Family: Dogbane Family Habitat: Gardens, overgrown yards, meadows, fallow agricultural fields and edges of agricultural land. Season: Stalk - spring Buds - early summer Flower - summer Pods - late summer
Harvesting notes: Special care must be taken when harvesting since this plant is an important source of food for the monarch butterfly larvae in North America. Since the Monarch butterfly are already in decline, along with theirs and milkweed's habitats, it is best to considerately minimize your impact on the plant populations. Only harvest from areas that will be mowed or plowed over anyway, and refrain from harvesting more than needed. Common Milkweed has a toxic look-a-like who grows at the same time and in similar habitats. Dogbane (Apocynum cannabinum) as a young shoot looks very similar to Milkweed, one of the easiest ways to tell them apart is Milkweed stems are hallow, while Dogbanes are solid. There are several other distinctions but this one seems to be the easiest to consistently identify. Take care when harvesting and be sure to familiarize yourself with both plants.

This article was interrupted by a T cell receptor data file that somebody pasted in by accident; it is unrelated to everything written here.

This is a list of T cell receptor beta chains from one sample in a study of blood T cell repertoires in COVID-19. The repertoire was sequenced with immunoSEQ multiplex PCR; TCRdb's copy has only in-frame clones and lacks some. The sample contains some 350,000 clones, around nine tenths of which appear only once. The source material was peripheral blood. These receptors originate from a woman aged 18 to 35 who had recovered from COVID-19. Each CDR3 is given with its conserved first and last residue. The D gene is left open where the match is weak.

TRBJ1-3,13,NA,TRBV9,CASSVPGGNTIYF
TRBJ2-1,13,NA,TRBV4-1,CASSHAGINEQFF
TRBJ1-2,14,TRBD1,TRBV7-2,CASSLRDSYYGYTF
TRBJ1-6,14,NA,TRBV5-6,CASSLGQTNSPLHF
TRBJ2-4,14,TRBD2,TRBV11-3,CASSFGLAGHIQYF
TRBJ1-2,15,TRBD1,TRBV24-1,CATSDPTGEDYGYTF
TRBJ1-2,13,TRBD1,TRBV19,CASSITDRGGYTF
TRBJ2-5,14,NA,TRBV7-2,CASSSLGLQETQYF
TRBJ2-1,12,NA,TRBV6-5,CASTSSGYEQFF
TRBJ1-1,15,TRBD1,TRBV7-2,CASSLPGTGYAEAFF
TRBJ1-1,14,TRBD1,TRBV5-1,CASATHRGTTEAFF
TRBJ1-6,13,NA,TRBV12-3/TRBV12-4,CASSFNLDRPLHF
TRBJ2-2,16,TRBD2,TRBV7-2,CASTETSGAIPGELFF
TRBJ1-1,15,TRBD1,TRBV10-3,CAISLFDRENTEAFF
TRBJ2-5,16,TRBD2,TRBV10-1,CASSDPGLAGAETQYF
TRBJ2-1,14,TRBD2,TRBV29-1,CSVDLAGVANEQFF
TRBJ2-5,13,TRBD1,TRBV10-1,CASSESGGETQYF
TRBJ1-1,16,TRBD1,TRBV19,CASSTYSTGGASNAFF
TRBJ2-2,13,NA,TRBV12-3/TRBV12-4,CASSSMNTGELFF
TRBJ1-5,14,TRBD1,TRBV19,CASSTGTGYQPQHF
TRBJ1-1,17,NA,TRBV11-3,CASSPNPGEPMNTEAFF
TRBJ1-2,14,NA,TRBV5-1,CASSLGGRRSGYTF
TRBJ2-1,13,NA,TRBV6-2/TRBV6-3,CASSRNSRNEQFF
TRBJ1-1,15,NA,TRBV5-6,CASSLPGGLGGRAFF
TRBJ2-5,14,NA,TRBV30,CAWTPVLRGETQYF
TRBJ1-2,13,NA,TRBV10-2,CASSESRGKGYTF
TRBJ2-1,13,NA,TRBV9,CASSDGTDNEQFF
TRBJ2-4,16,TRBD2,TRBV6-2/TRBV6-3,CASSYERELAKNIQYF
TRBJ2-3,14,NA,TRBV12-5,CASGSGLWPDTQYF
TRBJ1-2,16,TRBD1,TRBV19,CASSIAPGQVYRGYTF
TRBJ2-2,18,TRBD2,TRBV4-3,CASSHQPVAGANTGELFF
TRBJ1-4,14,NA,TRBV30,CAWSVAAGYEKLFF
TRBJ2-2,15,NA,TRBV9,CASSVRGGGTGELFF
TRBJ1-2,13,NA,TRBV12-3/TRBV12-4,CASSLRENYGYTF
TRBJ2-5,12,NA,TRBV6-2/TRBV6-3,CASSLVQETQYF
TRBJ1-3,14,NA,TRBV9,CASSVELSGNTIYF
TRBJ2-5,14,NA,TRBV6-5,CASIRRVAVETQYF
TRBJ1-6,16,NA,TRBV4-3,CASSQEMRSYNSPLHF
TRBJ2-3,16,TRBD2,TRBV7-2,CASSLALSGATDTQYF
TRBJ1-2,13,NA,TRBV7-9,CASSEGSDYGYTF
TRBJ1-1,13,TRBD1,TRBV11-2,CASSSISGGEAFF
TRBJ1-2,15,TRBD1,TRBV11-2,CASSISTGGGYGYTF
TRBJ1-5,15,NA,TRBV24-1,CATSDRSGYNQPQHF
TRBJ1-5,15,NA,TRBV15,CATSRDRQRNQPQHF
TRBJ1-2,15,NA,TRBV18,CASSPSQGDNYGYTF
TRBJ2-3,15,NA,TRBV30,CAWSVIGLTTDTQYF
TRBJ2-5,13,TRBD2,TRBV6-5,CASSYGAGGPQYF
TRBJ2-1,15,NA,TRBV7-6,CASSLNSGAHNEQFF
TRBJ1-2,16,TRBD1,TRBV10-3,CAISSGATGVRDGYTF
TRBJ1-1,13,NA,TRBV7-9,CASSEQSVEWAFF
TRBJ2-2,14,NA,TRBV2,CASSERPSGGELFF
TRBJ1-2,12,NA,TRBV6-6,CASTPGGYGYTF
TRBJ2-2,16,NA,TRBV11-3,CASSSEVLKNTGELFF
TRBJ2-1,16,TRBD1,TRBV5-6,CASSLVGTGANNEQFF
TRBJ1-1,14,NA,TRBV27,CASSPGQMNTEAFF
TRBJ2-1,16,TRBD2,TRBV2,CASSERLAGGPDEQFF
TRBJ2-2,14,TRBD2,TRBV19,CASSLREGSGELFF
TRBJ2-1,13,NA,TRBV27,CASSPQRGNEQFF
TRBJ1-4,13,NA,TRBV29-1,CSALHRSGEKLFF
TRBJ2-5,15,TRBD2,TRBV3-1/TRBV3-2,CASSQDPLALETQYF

Culinary notes: We should advise you to to eat common milkweed cooked since it is reported to contain small amounts of cardiac glycosides which are poisonous to humans when eaten in large quantities. The cardiac glycoside in question, digoxin, is considered to be water soluble and blanching and discarding the water should remove the toxin. I have not encountered any accounts of human poisoning by common milkweed but it is always best to err on the side of caution so a brief cooking will render your milkweed safe to enjoy. Milkweed is one of the best spring vegetable with flavors of green beans and apricots. The flowers have a beautiful sweet and purfumey odor and the young seed pods are delicious blanched and stir-fired.
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